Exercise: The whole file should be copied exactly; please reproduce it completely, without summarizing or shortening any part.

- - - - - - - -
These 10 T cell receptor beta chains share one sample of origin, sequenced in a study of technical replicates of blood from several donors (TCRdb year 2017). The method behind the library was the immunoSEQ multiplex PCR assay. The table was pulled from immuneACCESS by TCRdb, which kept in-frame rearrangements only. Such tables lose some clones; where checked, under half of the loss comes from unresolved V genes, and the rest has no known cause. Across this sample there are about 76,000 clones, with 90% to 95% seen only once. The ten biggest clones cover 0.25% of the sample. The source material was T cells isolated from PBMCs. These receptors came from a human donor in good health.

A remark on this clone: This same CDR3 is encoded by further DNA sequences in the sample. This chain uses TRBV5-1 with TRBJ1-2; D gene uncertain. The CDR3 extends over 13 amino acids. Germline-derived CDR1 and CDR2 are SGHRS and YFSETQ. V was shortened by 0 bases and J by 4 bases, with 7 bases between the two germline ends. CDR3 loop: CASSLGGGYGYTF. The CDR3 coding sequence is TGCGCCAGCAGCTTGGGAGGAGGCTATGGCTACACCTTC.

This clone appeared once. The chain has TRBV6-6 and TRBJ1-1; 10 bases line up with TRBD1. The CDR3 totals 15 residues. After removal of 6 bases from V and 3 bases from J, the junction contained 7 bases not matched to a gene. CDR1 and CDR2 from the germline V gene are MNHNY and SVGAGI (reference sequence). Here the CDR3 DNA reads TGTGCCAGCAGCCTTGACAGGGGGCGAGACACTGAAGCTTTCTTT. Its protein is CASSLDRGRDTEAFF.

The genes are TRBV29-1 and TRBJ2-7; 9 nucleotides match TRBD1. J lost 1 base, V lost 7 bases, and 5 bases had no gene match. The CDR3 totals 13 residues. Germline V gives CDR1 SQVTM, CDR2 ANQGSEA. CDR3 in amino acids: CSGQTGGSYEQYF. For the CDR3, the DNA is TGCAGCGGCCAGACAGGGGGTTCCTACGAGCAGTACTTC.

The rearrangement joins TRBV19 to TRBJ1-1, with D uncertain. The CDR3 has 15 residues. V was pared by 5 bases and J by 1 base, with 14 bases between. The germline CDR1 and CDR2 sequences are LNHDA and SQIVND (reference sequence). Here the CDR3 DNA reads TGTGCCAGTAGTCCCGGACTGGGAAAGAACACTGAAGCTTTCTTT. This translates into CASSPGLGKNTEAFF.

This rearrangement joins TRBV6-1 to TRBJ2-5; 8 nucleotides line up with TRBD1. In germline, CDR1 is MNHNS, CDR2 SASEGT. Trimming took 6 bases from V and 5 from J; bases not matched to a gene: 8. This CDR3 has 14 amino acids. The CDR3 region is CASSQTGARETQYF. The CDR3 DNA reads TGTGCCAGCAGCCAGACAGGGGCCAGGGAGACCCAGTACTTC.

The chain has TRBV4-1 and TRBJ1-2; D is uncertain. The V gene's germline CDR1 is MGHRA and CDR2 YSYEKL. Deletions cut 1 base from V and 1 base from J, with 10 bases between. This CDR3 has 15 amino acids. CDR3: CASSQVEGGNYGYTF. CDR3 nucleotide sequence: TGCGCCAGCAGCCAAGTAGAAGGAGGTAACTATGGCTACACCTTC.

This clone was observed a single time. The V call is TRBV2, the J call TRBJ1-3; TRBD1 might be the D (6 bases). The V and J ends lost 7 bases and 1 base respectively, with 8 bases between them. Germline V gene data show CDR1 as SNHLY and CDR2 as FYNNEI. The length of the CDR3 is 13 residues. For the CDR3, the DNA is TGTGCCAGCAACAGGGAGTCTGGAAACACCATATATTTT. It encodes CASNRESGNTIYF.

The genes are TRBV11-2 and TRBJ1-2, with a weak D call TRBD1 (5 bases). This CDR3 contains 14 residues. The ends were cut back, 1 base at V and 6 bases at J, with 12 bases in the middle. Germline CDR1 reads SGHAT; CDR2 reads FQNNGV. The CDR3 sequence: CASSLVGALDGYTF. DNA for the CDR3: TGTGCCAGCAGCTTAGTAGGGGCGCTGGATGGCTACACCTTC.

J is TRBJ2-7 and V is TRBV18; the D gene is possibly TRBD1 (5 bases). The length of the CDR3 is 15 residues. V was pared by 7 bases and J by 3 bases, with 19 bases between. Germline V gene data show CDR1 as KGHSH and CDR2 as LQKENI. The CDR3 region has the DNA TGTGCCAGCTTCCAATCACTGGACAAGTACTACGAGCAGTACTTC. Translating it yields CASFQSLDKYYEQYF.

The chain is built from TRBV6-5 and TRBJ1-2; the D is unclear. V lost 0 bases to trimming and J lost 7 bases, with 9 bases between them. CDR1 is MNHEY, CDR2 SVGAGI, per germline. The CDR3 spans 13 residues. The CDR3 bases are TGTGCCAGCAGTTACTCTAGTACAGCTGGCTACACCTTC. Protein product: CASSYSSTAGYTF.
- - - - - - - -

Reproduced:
These 10 T cell receptor beta chains share one sample of origin, sequenced in a study of technical replicates of blood from several donors (TCRdb year 2017). The method behind the library was the immunoSEQ multiplex PCR assay. The table was pulled from immuneACCESS by TCRdb, which kept in-frame rearrangements only. Such tables lose some clones; where checked, under half of the loss comes from unresolved V genes, and the rest has no known cause. Across this sample there are about 76,000 clones, with 90% to 95% seen only once. The ten biggest clones cover 0.25% of the sample. The source material was T cells isolated from PBMCs. These receptors came from a human donor in good health.

A remark on this clone: This same CDR3 is encoded by further DNA sequences in the sample. This chain uses TRBV5-1 with TRBJ1-2; D gene uncertain. The CDR3 extends over 13 amino acids. Germline-derived CDR1 and CDR2 are SGHRS and YFSETQ. V was shortened by 0 bases and J by 4 bases, with 7 bases between the two germline ends. CDR3 loop: CASSLGGGYGYTF. The CDR3 coding sequence is TGCGCCAGCAGCTTGGGAGGAGGCTATGGCTACACCTTC.

This clone appeared once. The chain has TRBV6-6 and TRBJ1-1; 10 bases line up with TRBD1. The CDR3 totals 15 residues. After removal of 6 bases from V and 3 bases from J, the junction contained 7 bases not matched to a gene. CDR1 and CDR2 from the germline V gene are MNHNY and SVGAGI (reference sequence). Here the CDR3 DNA reads TGTGCCAGCAGCCTTGACAGGGGGCGAGACACTGAAGCTTTCTTT. Its protein is CASSLDRGRDTEAFF.

The genes are TRBV29-1 and TRBJ2-7; 9 nucleotides match TRBD1. J lost 1 base, V lost 7 bases, and 5 bases had no gene match. The CDR3 totals 13 residues. Germline V gives CDR1 SQVTM, CDR2 ANQGSEA. CDR3 in amino acids: CSGQTGGSYEQYF. For the CDR3, the DNA is TGCAGCGGCCAGACAGGGGGTTCCTACGAGCAGTACTTC.

The rearrangement joins TRBV19 to TRBJ1-1, with D uncertain. The CDR3 has 15 residues. V was pared by 5 bases and J by 1 base, with 14 bases between. The germline CDR1 and CDR2 sequences are LNHDA and SQIVND (reference sequence). Here the CDR3 DNA reads TGTGCCAGTAGTCCCGGACTGGGAAAGAACACTGAAGCTTTCTTT. This translates into CASSPGLGKNTEAFF.

This rearrangement joins TRBV6-1 to TRBJ2-5; 8 nucleotides line up with TRBD1. In germline, CDR1 is MNHNS, CDR2 SASEGT. Trimming took 6 bases from V and 5 from J; bases not matched to a gene: 8. This CDR3 has 14 amino acids. The CDR3 region is CASSQTGARETQYF. The CDR3 DNA reads TGTGCCAGCAGCCAGACAGGGGCCAGGGAGACCCAGTACTTC.

The chain has TRBV4-1 and TRBJ1-2; D is uncertain. The V gene's germline CDR1 is MGHRA and CDR2 YSYEKL. Deletions cut 1 base from V and 1 base from J, with 10 bases between. This CDR3 has 15 amino acids. CDR3: CASSQVEGGNYGYTF. CDR3 nucleotide sequence: TGCGCCAGCAGCCAAGTAGAAGGAGGTAACTATGGCTACACCTTC.

This clone was observed a single time. The V call is TRBV2, the J call TRBJ1-3; TRBD1 might be the D (6 bases). The V and J ends lost 7 bases and 1 base respectively, with 8 bases between them. Germline V gene data show CDR1 as SNHLY and CDR2 as FYNNEI. The length of the CDR3 is 13 residues. For the CDR3, the DNA is TGTGCCAGCAACAGGGAGTCTGGAAACACCATATATTTT. It encodes CASNRESGNTIYF.

The genes are TRBV11-2 and TRBJ1-2, with a weak D call TRBD1 (5 bases). This CDR3 contains 14 residues. The ends were cut back, 1 base at V and 6 bases at J, with 12 bases in the middle. Germline CDR1 reads SGHAT; CDR2 reads FQNNGV. The CDR3 sequence: CASSLVGALDGYTF. DNA for the CDR3: TGTGCCAGCAGCTTAGTAGGGGCGCTGGATGGCTACACCTTC.

J is TRBJ2-7 and V is TRBV18; the D gene is possibly TRBD1 (5 bases). The length of the CDR3 is 15 residues. V was pared by 7 bases and J by 3 bases, with 19 bases between. Germline V gene data show CDR1 as KGHSH and CDR2 as LQKENI. The CDR3 region has the DNA TGTGCCAGCTTCCAATCACTGGACAAGTACTACGAGCAGTACTTC. Translating it yields CASFQSLDKYYEQYF.

The chain is built from TRBV6-5 and TRBJ1-2; the D is unclear. V lost 0 bases to trimming and J lost 7 bases, with 9 bases between them. CDR1 is MNHEY, CDR2 SVGAGI, per germline. The CDR3 spans 13 residues. The CDR3 bases are TGTGCCAGCAGTTACTCTAGTACAGCTGGCTACACCTTC. Protein product: CASSYSSTAGYTF.